Breastfeeding: Days 5-7

On days 5-7, your baby will still be feeding very frequently, about 10 times in 24 hours, including overnight. Some will have a slightly longer stretch, but most will need to breastfeed every two hours or so because they have small tummies. Breastfeeding at night is also important because it boosts your milk production.

Sometimes the feedings may seem as if they go on for a long time. As your baby gets older, they will breastfeed more efficiently. Let your baby breastfeed at one breast as long as they want, burp and change their diaper and then, offer the second breast.

Cluster Feeding

Your baby may breastfeed more often at certain times of the day (every hour for 2–6 hours) and then sleep for a longer period. This is called cluster feeding and it is normal. Some mothers worry that they do not have enough milk if their baby seems to want to be on the breast often.  Every baby is different.  Follow your baby’s cues and trust that your body will make all the milk that your baby needs.

Knowing Baby is Getting Enough Breastmilk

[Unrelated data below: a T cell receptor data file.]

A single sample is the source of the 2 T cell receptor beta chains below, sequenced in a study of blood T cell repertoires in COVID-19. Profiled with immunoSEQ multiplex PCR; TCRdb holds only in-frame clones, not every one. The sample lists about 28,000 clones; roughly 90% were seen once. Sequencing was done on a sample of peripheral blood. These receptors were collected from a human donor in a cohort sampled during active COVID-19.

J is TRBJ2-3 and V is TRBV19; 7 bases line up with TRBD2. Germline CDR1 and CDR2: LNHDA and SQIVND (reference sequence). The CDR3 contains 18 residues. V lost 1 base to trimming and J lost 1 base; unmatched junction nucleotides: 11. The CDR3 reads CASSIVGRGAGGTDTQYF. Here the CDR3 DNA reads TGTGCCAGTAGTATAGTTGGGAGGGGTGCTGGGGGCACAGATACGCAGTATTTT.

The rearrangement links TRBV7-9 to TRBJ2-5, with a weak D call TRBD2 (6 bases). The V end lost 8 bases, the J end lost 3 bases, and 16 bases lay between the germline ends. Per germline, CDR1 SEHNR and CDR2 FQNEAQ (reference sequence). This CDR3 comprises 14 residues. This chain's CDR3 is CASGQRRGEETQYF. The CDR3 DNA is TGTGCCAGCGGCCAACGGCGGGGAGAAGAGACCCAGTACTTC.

Babies usually have three or more bowel movements within a 24 hour period. These should be at least the size of a quarter, yellow in color and sometimes seedy in texture. Variations in colour are also normal. Some babies will have bowel movements with every feeding while others may have less frequent but larger bowel movements.  Wet diapers vary but five to six wet diapers each day normal.

Other signs that breastfeeding is going well:

  • You can hear swallowing at the breast.
  • Your baby is content after most feedings.
  • Your breasts feel softer after a feeding.
  • Your baby feels heavier and is starting to fill out their clothes.

It can take up to two weeks for a baby to get back to their birthweight, but by the end of the first week, a baby should be gaining rather than continuing to lose weight. Remember that every baby grows at their own pace. Talk to your Public Health Nurse or doctor/nurse practitioner if you are concerned about your baby’s growth.

Click here to continue to information about Breastfeeding: Beyond the first week.

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Last updated: 2022-02-01